Sticking with the subject of popular R&B, I want to know if it’s frustrating that How To Dress Well doesn’t really get much commercial airplay; I mean, Krell’s vocals are superb, up there at times with the best of R&B – think Usher on ‘Climax’, Jodeci, Boyz II Men or even SWV – so it’s perhaps only that Krell takes more risks with the music he backs up his vocals with that prevents him from crossing over, should he even wish to do that…”No, it doesn’t annoy me,” asserts Krell. “I mean, rap and R&B radio is on a real party tip right now. Like, they don’t even play Jeremih’s [the man responsible for the stomach-churning ‘Birthday Sex’, but I do understand where Krell is coming from, when you hear the rave-lite crap peddled by some supposed R&B “artists”] shit on the radio, let alone my sad weirdo vibes. So, I’m not offended or disappointed when I don’t hear my songs on the radio.” But there is some hope of a breakthrough, with daytime BBC Radio 1 spinning ‘& It Was U’: “I am staring to hear more of them played, particularly “& It Was U,” which is probably the most radio-friendly song I’ve written.”
I said that I would cover the issue of Krell’s vocals, and here it goes. There are two schools of thought here, and let’s take early REM as an unlikely comparison. Some might find Michael Stipe’s vocals/lyrics frustratingly out of reach, buried in the mix and mumbled or even made up on the spot, whereas others find them the key to completing the band’s whole – they add mystery, they mix perfectly with the guitar, bass and drums, they simply become part of the music. Not separate, not holding your hand and telling you what you should be feeling or thinking when listening to a track. This is something I had discussed with Tom Krell during our chat, the fact that he doesn’t want the vocals or lyrics treated separately from the music. “Ya I’ve written about this on my blog – not that I make them ‘hard to hear’, rather I use vocals both to signify and as, I dunno, brushstrokes, watercolours, [Gerhard] Richter-style fogs, etc.” So, is he leaving it up to us to fill in the gaps? “I prefer to have listeners develop their own interpretations and I just try to use my voice as just a conduit for effects.”
The Gerhard Richter reference is one that makes complete sense. Like his work, How To Dress Well’s music is dense, fuzzy, hard to penetrate at times and undeniably beautiful. This also ties in nicely with the non-R&B music that influences Krell. We spoke of his love for acts like Grouper and Brian Eno, and other ambient or “mood” music that filters into his song writing and makes How To Dress Well’s approach so interesting and unique. We also spoke about Michael Nyman’s film scores, particularly his work on The Draughtsman’s Contract, which influenced the use of strings on Total Loss: “Strings are so powerful,” enthuses Krell, “They elicit such strong emotions, from melancholy to triumph… and the timbre of the human voice is quite close to the timbre of the violin so it makes for really interesting effects!”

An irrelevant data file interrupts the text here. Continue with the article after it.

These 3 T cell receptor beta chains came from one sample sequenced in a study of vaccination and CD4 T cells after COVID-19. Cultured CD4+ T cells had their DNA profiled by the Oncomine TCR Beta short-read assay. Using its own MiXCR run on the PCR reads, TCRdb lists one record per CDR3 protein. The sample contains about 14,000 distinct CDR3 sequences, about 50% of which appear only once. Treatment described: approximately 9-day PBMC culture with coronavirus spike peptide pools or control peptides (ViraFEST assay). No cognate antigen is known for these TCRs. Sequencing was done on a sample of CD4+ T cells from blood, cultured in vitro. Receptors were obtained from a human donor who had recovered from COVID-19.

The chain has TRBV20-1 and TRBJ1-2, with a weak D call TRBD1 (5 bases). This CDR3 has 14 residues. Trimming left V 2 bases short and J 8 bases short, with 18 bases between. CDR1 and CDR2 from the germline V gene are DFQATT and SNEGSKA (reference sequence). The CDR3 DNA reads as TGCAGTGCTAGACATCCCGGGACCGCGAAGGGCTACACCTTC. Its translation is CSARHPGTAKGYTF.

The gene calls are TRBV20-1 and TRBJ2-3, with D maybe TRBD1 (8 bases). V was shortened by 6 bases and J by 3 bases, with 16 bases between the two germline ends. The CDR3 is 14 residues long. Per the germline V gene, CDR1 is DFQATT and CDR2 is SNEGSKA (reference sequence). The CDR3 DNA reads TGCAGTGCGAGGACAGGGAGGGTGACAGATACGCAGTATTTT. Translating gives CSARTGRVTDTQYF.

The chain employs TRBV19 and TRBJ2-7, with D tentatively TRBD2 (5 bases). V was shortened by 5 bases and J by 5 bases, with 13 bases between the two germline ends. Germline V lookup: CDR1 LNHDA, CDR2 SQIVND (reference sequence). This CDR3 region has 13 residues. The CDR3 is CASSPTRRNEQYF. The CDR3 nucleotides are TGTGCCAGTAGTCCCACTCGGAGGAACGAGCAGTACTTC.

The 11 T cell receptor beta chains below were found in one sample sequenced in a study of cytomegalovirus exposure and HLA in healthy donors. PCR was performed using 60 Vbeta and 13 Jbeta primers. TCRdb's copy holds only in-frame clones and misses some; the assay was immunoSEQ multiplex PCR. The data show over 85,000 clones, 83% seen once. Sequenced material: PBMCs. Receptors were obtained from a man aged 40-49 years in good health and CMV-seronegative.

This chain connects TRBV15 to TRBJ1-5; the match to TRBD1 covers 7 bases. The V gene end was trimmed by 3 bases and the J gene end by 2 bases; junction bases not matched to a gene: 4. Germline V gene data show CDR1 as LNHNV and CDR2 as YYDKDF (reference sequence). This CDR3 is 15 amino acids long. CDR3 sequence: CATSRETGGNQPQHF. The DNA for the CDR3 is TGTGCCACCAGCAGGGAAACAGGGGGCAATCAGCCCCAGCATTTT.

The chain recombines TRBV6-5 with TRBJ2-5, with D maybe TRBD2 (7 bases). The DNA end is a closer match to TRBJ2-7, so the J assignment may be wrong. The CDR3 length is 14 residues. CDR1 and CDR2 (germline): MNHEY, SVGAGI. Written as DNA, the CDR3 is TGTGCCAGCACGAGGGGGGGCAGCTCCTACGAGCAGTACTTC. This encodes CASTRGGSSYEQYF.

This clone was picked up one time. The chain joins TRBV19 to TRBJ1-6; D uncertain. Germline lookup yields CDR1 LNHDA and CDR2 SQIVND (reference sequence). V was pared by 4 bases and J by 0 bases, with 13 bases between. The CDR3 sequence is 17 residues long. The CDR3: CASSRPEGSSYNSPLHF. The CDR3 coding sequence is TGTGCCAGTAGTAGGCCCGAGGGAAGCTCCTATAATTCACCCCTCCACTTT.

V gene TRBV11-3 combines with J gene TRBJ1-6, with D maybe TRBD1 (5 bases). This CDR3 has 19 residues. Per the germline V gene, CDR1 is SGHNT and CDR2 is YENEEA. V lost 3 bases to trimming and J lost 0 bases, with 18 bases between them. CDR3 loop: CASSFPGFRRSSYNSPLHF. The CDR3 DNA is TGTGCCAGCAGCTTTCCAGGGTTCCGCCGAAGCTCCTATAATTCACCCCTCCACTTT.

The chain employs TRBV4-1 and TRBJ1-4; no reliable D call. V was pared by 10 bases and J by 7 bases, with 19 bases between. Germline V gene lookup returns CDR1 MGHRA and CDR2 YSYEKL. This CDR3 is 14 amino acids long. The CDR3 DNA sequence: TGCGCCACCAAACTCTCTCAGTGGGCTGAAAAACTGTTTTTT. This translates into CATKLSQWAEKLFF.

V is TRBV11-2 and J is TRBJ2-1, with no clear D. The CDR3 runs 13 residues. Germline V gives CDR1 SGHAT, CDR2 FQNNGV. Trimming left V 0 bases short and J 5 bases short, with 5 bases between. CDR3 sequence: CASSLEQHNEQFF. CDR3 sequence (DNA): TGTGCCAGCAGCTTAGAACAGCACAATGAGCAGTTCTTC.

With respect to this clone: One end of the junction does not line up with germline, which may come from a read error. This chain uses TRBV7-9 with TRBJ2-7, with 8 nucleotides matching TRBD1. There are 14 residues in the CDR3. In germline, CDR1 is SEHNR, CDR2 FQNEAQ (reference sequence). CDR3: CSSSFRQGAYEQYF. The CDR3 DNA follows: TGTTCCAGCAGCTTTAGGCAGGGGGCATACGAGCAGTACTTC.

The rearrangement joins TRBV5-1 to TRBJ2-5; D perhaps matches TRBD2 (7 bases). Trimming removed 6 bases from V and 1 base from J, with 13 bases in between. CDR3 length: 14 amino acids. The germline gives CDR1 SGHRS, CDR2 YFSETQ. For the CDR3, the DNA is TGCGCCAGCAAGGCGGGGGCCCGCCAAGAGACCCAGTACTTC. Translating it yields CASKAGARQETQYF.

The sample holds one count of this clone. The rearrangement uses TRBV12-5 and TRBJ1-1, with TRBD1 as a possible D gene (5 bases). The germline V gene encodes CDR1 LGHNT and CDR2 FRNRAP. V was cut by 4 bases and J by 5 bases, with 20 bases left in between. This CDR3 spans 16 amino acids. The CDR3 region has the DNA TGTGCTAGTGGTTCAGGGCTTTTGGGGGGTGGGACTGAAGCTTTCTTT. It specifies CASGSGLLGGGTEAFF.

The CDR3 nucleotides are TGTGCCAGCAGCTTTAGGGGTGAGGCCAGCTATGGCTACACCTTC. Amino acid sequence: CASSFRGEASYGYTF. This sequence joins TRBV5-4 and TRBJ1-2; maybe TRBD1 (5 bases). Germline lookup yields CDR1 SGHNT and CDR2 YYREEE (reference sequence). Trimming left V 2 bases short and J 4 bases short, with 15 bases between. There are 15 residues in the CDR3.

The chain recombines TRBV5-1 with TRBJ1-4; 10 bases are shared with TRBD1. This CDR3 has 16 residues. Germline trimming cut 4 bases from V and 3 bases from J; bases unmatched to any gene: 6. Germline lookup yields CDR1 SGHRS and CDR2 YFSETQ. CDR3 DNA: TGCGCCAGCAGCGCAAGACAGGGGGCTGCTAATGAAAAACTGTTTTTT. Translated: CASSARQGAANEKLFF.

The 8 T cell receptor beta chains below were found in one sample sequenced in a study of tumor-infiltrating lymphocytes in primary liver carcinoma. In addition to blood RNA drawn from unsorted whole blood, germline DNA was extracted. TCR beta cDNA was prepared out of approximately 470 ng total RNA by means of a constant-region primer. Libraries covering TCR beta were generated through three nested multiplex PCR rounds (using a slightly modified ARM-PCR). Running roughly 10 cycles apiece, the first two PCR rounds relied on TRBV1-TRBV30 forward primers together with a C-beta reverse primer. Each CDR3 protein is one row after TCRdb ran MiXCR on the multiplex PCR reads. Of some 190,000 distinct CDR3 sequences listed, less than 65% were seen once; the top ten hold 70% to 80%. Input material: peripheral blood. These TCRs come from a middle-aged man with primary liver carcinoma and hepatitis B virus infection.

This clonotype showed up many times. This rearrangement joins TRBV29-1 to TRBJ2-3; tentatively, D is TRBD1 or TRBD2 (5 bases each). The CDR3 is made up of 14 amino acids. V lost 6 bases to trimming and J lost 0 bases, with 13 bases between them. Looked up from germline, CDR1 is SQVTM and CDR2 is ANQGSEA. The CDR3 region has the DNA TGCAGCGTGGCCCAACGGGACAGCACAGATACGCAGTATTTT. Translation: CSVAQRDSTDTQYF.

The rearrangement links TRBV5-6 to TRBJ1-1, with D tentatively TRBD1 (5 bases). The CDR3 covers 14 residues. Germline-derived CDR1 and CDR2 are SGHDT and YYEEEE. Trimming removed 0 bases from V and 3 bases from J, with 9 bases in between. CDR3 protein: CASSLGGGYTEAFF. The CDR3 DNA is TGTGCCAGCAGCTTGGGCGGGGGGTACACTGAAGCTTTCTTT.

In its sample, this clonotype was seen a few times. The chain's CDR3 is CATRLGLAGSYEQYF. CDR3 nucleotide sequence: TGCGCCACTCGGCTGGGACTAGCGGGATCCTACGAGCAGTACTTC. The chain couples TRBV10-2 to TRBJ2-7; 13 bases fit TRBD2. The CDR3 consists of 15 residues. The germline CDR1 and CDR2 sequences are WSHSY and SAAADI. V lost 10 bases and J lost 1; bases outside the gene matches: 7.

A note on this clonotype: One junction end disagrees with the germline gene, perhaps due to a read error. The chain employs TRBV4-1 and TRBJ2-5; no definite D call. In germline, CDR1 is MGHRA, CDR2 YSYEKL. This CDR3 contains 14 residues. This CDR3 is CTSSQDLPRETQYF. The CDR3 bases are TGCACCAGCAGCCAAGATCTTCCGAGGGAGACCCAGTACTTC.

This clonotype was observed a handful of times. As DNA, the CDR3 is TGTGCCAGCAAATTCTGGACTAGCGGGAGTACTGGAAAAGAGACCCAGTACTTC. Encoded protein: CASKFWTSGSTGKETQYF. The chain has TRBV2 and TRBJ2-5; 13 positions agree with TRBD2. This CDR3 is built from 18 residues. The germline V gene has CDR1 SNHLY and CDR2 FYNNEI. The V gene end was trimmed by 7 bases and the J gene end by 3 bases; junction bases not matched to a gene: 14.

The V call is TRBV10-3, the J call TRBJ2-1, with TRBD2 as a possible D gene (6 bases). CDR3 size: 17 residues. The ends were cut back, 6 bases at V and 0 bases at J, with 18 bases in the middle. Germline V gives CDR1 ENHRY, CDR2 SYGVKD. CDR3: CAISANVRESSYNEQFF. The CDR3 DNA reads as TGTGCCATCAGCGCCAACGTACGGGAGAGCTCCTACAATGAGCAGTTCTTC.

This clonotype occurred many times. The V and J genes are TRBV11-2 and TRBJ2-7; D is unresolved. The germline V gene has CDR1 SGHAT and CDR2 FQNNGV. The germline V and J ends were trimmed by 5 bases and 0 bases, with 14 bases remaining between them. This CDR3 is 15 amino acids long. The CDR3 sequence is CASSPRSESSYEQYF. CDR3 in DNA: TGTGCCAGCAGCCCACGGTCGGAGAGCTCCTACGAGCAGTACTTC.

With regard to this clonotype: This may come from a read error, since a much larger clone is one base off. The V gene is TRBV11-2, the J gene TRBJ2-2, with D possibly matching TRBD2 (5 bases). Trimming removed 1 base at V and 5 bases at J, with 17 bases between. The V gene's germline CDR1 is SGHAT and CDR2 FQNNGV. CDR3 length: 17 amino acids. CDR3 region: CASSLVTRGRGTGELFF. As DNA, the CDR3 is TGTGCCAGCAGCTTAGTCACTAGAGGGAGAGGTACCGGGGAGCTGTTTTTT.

Given that Total Loss can be an incredibly insular experience, and of course refers to personal losses, I want to know if the recording process is similarly personal for Krell. To some extent, it appears to be: “I worked alone on this record at home then took the songs to the studio and worked with Rodaidh McDonald to hone the sound.” Live, though, is where the collaborations begin to take shape: “The live setup is now myself, Cameron Reed on drum machine and synths, Aaron Read on sampler, synths, and violin, and Nicholas Reed on visuals. The new live show has been received so well. I’m very happy with it.” Is touring something that Tom enjoys? “Yep, I do enjoy it but I really do love to make new music. Maybe I’ll find a way to record while on the road. That would be ideal.” Bringing together the subjects of new music and collaboration, I ask if Tom can tell us much about a project with Jamie Stewart of Xiu Xiu. Turns out things are still in the early stages: “We’ve sent songs to each other and just need to find the time to work on them together.” Both too busy? “Yeah, we’re both very busy at the moment but we’re trying our best to make the time.”
To end on something of a lighter note, Tom discusses the secret to creating a good mix tape. His explanation is extremely simple, and based on his recorded output, extremely obvious: “I like to hear themes in mixtapes, not just in terms of lyrical content or genre, but an emotional thread, you know?” Yup, because we’ve got that emotional thread linking three great How To Dress Well releases. If you’ve got the emotional strength – and you really should build it up – then the loose trilogy of Love Remains, Just Once and Total Loss will trump most mixtapes you’ve either made or heard in your lifetime.
Total Loss is available now through Weird World and How To Dress Well will be performing the following live shows: